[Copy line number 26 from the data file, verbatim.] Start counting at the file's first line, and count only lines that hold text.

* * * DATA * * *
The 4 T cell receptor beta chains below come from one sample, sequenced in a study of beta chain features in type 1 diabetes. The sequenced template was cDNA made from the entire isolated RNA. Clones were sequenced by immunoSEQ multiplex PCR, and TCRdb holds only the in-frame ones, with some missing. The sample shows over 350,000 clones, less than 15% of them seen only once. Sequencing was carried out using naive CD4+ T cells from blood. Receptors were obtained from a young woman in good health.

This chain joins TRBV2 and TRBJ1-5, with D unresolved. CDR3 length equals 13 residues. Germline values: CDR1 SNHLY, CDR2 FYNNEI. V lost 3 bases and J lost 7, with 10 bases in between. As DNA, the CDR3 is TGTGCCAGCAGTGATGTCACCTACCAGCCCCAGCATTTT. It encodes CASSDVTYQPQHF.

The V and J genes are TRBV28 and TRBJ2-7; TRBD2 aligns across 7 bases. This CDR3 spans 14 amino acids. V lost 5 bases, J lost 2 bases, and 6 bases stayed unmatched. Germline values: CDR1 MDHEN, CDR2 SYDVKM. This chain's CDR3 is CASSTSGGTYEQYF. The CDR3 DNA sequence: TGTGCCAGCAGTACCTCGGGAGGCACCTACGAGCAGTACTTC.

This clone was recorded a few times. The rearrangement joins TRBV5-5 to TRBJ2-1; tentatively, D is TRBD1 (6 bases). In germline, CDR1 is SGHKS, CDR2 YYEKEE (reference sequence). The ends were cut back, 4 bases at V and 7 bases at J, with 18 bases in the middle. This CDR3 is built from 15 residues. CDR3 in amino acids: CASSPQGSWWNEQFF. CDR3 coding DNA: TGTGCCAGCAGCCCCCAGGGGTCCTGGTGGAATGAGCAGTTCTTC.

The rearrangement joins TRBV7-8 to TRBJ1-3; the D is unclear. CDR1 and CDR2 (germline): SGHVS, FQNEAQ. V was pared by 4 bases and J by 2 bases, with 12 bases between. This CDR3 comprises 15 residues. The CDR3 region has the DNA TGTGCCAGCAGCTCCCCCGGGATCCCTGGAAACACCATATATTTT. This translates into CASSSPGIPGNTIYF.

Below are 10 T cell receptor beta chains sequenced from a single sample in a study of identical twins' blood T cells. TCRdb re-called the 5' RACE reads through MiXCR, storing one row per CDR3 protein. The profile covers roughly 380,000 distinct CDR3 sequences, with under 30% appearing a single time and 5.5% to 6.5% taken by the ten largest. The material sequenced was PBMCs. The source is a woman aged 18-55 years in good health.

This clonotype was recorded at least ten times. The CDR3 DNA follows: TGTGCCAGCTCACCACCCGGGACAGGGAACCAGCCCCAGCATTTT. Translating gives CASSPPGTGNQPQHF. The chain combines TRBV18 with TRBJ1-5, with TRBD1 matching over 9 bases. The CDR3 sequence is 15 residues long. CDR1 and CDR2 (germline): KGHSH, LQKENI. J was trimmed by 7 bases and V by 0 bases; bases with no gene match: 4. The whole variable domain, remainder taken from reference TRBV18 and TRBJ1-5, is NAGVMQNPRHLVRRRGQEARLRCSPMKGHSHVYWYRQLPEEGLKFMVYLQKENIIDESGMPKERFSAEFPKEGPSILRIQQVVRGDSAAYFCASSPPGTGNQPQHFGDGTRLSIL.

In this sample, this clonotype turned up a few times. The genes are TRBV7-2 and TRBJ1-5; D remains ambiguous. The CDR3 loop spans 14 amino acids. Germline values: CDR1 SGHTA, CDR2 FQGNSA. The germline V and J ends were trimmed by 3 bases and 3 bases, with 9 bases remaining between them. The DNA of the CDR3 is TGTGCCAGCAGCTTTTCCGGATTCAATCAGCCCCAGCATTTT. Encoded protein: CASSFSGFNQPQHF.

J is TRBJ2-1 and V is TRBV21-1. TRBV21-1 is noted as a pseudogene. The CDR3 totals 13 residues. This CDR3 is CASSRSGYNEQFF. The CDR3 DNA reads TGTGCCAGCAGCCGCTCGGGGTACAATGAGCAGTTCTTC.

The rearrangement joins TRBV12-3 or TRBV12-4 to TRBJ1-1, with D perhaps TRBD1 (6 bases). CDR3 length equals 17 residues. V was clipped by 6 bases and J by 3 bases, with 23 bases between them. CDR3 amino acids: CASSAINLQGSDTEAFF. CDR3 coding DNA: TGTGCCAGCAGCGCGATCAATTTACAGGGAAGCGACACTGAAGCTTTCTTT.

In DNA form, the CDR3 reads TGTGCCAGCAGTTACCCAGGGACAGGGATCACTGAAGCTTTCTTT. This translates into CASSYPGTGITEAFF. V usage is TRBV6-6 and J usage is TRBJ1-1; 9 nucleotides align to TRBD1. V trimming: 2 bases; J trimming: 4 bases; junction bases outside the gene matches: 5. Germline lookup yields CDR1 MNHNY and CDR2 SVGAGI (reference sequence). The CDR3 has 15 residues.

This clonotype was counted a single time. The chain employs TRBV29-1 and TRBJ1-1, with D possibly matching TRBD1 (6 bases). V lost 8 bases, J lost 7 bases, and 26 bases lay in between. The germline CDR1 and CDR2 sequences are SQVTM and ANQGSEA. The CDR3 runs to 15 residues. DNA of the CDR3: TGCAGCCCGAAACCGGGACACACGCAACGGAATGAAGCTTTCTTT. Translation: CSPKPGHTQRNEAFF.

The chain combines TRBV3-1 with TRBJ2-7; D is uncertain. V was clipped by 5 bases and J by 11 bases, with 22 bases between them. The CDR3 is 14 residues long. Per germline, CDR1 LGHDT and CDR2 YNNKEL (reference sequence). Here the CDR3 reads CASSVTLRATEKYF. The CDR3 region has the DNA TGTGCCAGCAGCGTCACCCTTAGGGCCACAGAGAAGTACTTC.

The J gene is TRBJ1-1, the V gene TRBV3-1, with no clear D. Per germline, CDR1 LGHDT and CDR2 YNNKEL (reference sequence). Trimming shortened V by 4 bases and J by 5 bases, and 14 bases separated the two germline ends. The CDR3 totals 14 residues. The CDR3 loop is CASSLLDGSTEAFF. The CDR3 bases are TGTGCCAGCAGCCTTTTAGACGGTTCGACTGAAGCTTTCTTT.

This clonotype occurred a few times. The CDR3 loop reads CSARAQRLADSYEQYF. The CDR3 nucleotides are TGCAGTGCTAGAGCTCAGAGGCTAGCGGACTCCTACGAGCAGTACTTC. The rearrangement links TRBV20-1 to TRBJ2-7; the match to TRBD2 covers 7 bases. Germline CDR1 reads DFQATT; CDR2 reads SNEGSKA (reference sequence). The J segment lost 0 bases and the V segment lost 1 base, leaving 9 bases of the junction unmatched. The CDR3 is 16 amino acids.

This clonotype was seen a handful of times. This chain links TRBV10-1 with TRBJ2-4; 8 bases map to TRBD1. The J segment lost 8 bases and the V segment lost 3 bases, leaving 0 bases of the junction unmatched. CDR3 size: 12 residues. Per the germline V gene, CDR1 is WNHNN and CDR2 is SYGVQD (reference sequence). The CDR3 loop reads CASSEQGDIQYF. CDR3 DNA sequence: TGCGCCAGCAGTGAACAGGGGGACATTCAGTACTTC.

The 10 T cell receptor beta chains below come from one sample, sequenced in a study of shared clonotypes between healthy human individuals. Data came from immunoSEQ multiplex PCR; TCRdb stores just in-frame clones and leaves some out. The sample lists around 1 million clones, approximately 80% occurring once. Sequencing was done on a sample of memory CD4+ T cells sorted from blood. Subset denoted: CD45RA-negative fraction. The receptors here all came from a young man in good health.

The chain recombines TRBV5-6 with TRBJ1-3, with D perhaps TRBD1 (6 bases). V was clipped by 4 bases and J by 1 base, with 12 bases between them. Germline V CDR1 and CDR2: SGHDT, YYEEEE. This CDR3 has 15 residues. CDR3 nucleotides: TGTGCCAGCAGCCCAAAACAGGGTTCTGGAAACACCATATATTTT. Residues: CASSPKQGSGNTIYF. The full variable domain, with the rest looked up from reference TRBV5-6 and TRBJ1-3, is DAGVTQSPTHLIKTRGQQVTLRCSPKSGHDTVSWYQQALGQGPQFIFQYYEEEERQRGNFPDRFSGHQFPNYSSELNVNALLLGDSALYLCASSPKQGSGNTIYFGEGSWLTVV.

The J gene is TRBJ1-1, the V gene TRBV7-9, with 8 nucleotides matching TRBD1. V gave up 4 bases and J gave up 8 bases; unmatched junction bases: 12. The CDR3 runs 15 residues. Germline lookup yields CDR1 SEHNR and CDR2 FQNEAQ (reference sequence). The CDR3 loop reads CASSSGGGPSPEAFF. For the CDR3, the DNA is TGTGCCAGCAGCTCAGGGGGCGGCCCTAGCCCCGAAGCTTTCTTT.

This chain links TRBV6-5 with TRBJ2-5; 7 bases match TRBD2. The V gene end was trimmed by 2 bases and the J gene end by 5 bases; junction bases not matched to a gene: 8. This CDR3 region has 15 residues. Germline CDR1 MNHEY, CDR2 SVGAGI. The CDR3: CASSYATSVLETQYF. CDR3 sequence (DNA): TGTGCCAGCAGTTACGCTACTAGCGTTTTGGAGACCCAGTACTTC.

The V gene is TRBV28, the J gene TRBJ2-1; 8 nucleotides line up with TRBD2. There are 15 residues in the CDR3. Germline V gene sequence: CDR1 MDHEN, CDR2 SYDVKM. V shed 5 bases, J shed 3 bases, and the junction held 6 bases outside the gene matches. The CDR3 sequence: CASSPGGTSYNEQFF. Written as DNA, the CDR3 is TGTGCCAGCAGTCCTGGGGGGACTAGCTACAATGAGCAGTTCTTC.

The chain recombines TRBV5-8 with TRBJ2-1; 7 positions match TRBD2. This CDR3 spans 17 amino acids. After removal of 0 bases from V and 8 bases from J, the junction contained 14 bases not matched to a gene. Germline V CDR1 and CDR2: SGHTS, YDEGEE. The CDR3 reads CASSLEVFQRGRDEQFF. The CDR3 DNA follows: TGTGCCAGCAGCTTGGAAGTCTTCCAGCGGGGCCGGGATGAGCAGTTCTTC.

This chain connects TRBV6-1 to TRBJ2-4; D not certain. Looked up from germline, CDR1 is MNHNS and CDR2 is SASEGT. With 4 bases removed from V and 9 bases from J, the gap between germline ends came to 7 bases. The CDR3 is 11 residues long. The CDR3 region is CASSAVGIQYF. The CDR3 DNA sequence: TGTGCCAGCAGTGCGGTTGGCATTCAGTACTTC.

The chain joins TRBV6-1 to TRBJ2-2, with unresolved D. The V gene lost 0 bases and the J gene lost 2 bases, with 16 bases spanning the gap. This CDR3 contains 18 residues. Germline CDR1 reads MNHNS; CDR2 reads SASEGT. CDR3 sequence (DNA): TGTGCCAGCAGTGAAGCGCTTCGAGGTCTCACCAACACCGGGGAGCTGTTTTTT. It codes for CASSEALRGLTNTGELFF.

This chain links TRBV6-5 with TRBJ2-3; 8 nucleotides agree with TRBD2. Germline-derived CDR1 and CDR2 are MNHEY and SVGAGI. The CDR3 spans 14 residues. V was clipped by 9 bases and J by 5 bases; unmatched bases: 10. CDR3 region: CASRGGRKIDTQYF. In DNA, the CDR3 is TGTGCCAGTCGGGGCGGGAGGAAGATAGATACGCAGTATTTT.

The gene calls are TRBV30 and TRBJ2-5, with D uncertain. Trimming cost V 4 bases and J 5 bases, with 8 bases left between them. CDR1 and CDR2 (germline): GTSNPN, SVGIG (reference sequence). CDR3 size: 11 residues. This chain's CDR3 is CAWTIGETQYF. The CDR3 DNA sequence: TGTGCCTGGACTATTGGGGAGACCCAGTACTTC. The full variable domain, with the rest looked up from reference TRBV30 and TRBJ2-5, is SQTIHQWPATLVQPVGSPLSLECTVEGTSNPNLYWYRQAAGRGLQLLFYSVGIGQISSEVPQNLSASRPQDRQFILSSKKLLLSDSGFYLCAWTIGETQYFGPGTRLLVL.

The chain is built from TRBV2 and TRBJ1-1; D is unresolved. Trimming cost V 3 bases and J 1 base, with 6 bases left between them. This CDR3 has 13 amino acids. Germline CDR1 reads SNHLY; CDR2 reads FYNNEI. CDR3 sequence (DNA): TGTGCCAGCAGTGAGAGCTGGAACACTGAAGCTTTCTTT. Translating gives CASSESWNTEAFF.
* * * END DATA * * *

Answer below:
The gene calls are TRBV30 and TRBJ2-5, with D uncertain. Trimming cost V 4 bases and J 5 bases, with 8 bases left between them. CDR1 and CDR2 (germline): GTSNPN, SVGIG (reference sequence). CDR3 size: 11 residues. This chain's CDR3 is CAWTIGETQYF. The CDR3 DNA sequence: TGTGCCTGGACTATTGGGGAGACCCAGTACTTC. The full variable domain, with the rest looked up from reference TRBV30 and TRBJ2-5, is SQTIHQWPATLVQPVGSPLSLECTVEGTSNPNLYWYRQAAGRGLQLLFYSVGIGQISSEVPQNLSASRPQDRQFILSSKKLLLSDSGFYLCAWTIGETQYFGPGTRLLVL.